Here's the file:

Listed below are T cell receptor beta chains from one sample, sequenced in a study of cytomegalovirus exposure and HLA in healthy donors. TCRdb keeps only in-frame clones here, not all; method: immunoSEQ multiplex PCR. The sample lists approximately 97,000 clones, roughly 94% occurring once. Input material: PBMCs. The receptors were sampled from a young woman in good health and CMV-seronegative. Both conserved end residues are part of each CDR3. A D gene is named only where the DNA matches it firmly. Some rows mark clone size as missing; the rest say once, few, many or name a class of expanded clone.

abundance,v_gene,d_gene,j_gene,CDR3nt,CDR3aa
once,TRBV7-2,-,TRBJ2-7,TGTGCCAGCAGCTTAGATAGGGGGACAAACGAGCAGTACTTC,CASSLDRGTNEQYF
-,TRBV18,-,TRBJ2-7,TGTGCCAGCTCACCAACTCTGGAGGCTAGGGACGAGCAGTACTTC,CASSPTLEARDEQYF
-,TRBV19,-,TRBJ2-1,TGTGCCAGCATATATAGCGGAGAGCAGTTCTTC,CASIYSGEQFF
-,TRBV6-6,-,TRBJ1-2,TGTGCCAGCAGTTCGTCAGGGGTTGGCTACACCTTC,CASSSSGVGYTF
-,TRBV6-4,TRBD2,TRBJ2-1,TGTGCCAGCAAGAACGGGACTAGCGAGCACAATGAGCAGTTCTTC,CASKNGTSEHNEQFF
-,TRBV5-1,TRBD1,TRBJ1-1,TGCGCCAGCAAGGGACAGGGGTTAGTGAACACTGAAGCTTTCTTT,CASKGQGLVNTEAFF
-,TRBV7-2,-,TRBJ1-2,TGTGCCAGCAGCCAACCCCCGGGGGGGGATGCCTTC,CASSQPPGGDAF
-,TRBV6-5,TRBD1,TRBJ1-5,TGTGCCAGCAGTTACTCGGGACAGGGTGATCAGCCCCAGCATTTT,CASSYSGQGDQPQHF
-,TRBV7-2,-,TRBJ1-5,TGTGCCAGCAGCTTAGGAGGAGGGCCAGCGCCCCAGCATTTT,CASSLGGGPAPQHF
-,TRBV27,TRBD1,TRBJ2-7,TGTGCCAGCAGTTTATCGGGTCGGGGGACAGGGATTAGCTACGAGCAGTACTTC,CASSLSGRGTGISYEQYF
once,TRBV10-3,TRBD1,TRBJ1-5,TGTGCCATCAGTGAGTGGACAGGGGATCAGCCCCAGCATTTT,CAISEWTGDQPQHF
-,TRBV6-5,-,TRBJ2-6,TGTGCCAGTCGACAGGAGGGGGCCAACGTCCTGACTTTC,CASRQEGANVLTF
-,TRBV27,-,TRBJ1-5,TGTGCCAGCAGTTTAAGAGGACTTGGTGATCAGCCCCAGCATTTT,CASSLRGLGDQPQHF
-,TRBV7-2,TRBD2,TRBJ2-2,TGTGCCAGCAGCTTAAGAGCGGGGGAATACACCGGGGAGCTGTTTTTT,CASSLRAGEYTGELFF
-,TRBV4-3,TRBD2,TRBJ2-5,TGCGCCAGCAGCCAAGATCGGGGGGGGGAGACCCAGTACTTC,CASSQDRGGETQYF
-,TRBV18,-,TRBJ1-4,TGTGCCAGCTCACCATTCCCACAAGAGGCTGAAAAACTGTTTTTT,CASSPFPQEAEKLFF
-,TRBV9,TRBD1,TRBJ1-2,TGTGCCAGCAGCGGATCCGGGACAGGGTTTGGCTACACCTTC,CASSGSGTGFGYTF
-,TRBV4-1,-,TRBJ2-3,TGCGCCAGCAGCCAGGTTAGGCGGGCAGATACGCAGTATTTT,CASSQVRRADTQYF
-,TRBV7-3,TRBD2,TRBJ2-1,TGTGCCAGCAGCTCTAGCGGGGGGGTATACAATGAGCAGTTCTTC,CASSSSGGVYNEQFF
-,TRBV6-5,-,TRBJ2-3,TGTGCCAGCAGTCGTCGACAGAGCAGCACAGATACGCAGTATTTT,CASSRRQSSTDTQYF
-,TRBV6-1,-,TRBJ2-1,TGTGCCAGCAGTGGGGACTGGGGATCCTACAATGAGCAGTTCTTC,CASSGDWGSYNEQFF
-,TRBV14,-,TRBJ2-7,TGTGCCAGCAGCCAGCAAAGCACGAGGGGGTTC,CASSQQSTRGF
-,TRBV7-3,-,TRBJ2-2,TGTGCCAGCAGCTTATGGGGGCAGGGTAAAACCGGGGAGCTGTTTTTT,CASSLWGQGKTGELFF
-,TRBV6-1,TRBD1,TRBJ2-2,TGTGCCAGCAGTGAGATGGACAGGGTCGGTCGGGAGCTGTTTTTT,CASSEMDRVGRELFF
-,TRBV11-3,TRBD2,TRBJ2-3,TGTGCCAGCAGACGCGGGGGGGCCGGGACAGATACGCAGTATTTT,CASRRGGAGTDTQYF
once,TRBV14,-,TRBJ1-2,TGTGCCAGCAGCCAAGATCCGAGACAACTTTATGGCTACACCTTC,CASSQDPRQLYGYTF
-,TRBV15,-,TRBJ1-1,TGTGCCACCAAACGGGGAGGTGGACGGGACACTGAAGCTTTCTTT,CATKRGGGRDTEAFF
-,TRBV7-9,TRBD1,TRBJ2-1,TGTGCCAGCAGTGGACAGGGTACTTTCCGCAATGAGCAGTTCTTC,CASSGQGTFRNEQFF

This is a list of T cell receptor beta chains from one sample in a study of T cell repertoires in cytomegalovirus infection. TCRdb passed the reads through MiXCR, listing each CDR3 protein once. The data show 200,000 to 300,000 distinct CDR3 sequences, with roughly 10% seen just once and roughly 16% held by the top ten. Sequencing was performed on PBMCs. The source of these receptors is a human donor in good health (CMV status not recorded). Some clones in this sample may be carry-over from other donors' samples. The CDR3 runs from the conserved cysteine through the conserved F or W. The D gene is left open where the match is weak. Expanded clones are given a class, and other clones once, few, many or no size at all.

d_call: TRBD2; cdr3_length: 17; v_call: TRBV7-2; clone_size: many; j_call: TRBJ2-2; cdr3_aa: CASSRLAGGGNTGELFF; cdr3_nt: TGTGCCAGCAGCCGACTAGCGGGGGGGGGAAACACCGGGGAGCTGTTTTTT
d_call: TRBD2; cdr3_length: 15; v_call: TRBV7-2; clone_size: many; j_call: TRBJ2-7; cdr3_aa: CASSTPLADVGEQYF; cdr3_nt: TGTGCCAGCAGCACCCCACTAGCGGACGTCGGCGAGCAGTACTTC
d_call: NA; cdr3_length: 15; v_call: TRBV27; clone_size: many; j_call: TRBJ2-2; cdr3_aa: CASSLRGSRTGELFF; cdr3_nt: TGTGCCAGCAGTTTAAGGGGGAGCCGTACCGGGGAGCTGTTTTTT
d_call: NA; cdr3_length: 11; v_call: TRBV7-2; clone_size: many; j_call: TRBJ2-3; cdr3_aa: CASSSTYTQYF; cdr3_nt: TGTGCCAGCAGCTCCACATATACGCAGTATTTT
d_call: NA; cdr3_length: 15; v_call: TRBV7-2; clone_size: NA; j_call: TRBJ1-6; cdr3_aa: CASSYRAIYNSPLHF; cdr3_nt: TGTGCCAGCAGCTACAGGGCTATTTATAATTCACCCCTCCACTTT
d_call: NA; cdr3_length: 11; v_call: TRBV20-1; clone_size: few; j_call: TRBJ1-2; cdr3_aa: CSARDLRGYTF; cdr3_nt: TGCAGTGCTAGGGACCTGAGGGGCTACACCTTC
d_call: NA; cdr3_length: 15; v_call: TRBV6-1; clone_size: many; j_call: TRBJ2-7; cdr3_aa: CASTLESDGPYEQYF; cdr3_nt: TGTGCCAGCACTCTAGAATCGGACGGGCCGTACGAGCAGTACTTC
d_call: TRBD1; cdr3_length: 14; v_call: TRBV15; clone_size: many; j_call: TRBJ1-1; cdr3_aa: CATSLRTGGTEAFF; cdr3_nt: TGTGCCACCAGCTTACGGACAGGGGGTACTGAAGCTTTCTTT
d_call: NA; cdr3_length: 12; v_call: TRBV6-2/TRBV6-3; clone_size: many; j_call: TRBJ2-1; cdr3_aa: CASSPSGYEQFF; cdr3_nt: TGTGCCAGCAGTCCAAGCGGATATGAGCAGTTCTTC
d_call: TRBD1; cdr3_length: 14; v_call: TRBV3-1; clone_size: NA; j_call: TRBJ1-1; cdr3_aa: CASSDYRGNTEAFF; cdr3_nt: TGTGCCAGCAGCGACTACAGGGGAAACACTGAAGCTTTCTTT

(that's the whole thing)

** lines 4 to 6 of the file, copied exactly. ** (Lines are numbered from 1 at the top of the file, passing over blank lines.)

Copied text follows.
-,TRBV18,-,TRBJ2-7,TGTGCCAGCTCACCAACTCTGGAGGCTAGGGACGAGCAGTACTTC,CASSPTLEARDEQYF
-,TRBV19,-,TRBJ2-1,TGTGCCAGCATATATAGCGGAGAGCAGTTCTTC,CASIYSGEQFF
-,TRBV6-6,-,TRBJ1-2,TGTGCCAGCAGTTCGTCAGGGGTTGGCTACACCTTC,CASSSSGVGYTF